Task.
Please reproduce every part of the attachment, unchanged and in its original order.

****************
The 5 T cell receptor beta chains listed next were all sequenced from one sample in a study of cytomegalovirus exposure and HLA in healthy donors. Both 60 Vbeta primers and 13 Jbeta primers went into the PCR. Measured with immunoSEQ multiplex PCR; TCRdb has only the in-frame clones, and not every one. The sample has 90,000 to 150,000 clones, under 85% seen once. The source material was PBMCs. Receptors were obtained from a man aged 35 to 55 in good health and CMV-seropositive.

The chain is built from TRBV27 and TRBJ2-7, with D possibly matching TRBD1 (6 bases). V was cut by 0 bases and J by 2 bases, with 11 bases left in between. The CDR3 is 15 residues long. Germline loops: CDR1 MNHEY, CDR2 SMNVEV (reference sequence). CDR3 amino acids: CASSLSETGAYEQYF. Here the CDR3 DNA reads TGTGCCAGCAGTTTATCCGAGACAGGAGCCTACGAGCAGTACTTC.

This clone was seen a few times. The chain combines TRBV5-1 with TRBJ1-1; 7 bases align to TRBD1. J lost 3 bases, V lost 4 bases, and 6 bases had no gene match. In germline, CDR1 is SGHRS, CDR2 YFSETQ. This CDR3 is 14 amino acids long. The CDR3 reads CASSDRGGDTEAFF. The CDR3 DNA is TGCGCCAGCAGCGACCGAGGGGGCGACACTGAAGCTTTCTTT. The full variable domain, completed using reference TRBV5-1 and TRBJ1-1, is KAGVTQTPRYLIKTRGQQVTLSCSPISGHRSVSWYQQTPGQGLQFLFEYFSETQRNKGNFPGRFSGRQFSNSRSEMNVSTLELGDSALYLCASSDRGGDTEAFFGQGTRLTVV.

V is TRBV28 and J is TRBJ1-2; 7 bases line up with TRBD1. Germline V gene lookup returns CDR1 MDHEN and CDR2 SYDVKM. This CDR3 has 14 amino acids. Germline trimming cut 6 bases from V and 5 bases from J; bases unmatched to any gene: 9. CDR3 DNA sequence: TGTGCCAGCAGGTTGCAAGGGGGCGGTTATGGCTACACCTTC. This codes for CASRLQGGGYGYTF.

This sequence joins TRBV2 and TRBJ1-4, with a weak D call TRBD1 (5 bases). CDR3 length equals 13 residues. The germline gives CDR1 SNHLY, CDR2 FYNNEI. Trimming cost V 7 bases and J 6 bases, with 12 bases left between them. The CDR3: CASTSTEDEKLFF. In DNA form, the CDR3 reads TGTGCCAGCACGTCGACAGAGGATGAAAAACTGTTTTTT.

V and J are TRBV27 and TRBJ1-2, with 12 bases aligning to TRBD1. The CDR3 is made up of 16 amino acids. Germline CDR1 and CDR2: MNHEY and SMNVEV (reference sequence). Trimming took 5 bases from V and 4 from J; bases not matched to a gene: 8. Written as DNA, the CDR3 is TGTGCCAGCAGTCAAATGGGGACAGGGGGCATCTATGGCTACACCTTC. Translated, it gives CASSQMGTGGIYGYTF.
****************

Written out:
The 5 T cell receptor beta chains listed next were all sequenced from one sample in a study of cytomegalovirus exposure and HLA in healthy donors. Both 60 Vbeta primers and 13 Jbeta primers went into the PCR. Measured with immunoSEQ multiplex PCR; TCRdb has only the in-frame clones, and not every one. The sample has 90,000 to 150,000 clones, under 85% seen once. The source material was PBMCs. Receptors were obtained from a man aged 35 to 55 in good health and CMV-seropositive.

The chain is built from TRBV27 and TRBJ2-7, with D possibly matching TRBD1 (6 bases). V was cut by 0 bases and J by 2 bases, with 11 bases left in between. The CDR3 is 15 residues long. Germline loops: CDR1 MNHEY, CDR2 SMNVEV (reference sequence). CDR3 amino acids: CASSLSETGAYEQYF. Here the CDR3 DNA reads TGTGCCAGCAGTTTATCCGAGACAGGAGCCTACGAGCAGTACTTC.

This clone was seen a few times. The chain combines TRBV5-1 with TRBJ1-1; 7 bases align to TRBD1. J lost 3 bases, V lost 4 bases, and 6 bases had no gene match. In germline, CDR1 is SGHRS, CDR2 YFSETQ. This CDR3 is 14 amino acids long. The CDR3 reads CASSDRGGDTEAFF. The CDR3 DNA is TGCGCCAGCAGCGACCGAGGGGGCGACACTGAAGCTTTCTTT. The full variable domain, completed using reference TRBV5-1 and TRBJ1-1, is KAGVTQTPRYLIKTRGQQVTLSCSPISGHRSVSWYQQTPGQGLQFLFEYFSETQRNKGNFPGRFSGRQFSNSRSEMNVSTLELGDSALYLCASSDRGGDTEAFFGQGTRLTVV.

V is TRBV28 and J is TRBJ1-2; 7 bases line up with TRBD1. Germline V gene lookup returns CDR1 MDHEN and CDR2 SYDVKM. This CDR3 has 14 amino acids. Germline trimming cut 6 bases from V and 5 bases from J; bases unmatched to any gene: 9. CDR3 DNA sequence: TGTGCCAGCAGGTTGCAAGGGGGCGGTTATGGCTACACCTTC. This codes for CASRLQGGGYGYTF.

This sequence joins TRBV2 and TRBJ1-4, with a weak D call TRBD1 (5 bases). CDR3 length equals 13 residues. The germline gives CDR1 SNHLY, CDR2 FYNNEI. Trimming cost V 7 bases and J 6 bases, with 12 bases left between them. The CDR3: CASTSTEDEKLFF. In DNA form, the CDR3 reads TGTGCCAGCACGTCGACAGAGGATGAAAAACTGTTTTTT.

V and J are TRBV27 and TRBJ1-2, with 12 bases aligning to TRBD1. The CDR3 is made up of 16 amino acids. Germline CDR1 and CDR2: MNHEY and SMNVEV (reference sequence). Trimming took 5 bases from V and 4 from J; bases not matched to a gene: 8. Written as DNA, the CDR3 is TGTGCCAGCAGTCAAATGGGGACAGGGGGCATCTATGGCTACACCTTC. Translated, it gives CASSQMGTGGIYGYTF.